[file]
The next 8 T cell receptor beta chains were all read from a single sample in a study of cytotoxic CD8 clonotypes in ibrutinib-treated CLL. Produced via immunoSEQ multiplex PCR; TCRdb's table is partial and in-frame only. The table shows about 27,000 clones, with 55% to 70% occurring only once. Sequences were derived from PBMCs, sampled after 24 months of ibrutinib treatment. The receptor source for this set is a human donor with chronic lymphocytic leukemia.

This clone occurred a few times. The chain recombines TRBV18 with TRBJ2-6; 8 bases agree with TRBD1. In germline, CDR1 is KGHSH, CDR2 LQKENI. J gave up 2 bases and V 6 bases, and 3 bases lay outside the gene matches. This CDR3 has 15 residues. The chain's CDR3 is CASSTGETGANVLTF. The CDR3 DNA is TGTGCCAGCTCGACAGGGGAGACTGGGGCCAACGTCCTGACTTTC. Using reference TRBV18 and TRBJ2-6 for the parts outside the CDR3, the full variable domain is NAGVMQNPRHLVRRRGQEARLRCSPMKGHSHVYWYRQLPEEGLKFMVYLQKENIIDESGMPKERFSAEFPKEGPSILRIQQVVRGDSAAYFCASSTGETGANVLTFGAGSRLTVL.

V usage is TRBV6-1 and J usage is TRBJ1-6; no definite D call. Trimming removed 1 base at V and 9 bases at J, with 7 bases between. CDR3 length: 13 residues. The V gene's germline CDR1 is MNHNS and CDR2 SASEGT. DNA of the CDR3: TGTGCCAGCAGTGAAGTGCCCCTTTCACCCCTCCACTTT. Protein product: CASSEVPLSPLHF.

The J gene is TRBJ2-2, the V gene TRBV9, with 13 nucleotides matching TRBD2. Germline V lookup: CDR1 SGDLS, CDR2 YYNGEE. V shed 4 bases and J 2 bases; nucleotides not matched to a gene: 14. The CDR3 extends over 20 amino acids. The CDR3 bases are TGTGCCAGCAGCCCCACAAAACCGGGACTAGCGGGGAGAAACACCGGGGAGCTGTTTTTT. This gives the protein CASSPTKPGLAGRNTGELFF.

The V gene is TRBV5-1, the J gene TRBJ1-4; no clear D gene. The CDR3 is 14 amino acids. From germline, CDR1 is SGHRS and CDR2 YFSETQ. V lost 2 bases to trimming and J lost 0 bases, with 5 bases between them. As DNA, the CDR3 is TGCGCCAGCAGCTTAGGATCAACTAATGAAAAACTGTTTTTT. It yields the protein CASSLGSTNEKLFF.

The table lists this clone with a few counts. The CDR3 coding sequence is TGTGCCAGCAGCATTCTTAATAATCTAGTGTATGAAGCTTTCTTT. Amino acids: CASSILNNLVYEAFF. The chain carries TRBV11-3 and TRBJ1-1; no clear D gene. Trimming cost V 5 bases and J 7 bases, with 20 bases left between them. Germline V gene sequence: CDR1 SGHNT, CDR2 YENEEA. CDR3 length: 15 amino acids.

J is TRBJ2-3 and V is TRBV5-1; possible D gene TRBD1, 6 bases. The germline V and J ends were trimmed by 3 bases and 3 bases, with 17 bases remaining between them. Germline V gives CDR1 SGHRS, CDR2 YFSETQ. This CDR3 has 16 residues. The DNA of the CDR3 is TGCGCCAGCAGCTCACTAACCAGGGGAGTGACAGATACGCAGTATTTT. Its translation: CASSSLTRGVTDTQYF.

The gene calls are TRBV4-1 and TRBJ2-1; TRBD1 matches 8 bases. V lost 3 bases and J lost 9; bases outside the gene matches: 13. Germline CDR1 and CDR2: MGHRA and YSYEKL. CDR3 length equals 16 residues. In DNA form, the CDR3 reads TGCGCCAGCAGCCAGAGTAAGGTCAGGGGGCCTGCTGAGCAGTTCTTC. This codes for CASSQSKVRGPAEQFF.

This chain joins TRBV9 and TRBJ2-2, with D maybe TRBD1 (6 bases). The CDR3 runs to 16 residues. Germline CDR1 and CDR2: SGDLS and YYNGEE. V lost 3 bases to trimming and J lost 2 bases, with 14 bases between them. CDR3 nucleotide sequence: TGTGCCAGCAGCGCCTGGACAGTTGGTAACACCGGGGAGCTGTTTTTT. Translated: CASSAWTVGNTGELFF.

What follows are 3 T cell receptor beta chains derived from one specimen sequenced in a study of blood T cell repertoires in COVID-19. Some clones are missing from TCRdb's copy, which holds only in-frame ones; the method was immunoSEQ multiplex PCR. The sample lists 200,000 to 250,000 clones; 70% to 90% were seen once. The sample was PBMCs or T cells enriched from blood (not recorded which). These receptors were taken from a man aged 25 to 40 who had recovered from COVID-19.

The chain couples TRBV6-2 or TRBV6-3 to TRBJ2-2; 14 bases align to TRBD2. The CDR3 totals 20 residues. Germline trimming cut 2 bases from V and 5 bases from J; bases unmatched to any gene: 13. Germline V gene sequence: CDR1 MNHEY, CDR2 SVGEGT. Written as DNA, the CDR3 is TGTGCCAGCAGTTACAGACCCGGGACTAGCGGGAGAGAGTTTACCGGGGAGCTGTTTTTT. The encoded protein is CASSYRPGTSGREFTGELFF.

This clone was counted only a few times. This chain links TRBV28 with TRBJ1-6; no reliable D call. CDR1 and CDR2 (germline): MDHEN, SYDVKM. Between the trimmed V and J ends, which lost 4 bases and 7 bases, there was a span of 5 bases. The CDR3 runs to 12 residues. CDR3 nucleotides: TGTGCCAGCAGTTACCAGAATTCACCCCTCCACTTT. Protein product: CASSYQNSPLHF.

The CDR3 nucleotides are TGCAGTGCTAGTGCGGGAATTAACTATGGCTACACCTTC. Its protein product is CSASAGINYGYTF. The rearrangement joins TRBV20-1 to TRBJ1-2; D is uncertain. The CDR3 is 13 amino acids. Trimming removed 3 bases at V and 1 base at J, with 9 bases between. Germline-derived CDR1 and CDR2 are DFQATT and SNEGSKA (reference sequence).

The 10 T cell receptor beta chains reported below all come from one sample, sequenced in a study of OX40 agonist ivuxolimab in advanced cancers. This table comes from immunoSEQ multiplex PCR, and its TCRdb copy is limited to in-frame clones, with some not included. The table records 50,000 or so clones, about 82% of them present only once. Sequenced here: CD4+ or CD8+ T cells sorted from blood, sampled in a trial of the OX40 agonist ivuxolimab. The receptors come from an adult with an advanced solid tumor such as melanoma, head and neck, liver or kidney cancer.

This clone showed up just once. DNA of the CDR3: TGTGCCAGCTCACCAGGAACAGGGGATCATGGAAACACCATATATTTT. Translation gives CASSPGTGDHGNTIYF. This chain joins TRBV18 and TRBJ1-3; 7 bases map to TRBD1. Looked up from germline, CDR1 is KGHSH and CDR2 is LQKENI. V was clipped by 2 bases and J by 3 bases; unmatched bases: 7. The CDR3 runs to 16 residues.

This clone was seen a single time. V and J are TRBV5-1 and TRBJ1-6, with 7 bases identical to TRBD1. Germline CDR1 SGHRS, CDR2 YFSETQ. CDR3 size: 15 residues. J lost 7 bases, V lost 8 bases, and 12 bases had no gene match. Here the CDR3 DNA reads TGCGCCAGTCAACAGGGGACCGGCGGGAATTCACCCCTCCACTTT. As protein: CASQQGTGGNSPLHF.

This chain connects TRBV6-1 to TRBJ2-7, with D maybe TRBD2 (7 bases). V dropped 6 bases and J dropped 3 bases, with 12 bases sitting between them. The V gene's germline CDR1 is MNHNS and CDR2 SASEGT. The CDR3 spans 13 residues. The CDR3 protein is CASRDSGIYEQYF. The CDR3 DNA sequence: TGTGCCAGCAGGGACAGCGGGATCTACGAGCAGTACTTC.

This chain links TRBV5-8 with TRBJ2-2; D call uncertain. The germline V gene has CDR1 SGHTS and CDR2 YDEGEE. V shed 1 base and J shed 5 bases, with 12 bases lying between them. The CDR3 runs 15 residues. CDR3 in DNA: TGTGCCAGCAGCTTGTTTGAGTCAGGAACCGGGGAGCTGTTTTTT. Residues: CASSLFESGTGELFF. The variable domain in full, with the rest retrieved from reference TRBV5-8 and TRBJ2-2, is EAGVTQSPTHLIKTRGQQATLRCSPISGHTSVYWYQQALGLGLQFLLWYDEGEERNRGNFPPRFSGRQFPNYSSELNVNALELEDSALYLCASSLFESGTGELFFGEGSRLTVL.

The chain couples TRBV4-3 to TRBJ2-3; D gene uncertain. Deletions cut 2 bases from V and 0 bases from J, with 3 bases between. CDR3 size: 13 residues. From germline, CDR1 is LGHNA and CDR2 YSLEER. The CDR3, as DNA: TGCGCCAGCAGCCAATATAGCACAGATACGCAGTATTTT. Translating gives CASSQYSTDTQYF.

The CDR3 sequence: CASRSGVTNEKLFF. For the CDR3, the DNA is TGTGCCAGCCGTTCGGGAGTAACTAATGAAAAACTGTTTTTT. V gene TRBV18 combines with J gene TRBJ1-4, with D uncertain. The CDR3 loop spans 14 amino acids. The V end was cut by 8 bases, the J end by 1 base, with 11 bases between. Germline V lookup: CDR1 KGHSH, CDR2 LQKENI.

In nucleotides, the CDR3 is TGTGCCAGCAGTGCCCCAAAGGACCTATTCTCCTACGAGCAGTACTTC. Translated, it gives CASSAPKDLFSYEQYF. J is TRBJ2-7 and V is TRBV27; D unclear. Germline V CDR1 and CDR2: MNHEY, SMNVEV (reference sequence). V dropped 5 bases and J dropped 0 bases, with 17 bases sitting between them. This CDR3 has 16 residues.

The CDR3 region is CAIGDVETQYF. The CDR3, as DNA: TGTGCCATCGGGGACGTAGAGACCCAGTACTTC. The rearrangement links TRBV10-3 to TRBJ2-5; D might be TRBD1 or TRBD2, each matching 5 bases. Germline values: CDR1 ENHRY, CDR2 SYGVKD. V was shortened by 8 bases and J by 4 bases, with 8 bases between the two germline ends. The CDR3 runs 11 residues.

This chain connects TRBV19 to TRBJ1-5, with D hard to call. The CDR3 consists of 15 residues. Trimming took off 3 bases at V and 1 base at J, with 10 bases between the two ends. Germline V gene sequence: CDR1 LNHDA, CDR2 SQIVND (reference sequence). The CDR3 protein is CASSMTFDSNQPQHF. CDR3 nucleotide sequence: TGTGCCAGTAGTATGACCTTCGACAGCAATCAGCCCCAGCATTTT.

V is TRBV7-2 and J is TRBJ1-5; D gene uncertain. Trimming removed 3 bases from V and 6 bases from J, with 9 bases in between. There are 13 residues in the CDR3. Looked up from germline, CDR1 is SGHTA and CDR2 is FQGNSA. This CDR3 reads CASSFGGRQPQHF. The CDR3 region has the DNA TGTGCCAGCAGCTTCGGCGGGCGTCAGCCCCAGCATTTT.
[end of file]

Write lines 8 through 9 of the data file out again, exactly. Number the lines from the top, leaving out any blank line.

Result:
The gene calls are TRBV4-1 and TRBJ2-1; TRBD1 matches 8 bases. V lost 3 bases and J lost 9; bases outside the gene matches: 13. Germline CDR1 and CDR2: MGHRA and YSYEKL. CDR3 length equals 16 residues. In DNA form, the CDR3 reads TGCGCCAGCAGCCAGAGTAAGGTCAGGGGGCCTGCTGAGCAGTTCTTC. This codes for CASSQSKVRGPAEQFF.

This chain joins TRBV9 and TRBJ2-2, with D maybe TRBD1 (6 bases). The CDR3 runs to 16 residues. Germline CDR1 and CDR2: SGDLS and YYNGEE. V lost 3 bases to trimming and J lost 2 bases, with 14 bases between them. CDR3 nucleotide sequence: TGTGCCAGCAGCGCCTGGACAGTTGGTAACACCGGGGAGCTGTTTTTT. Translated: CASSAWTVGNTGELFF.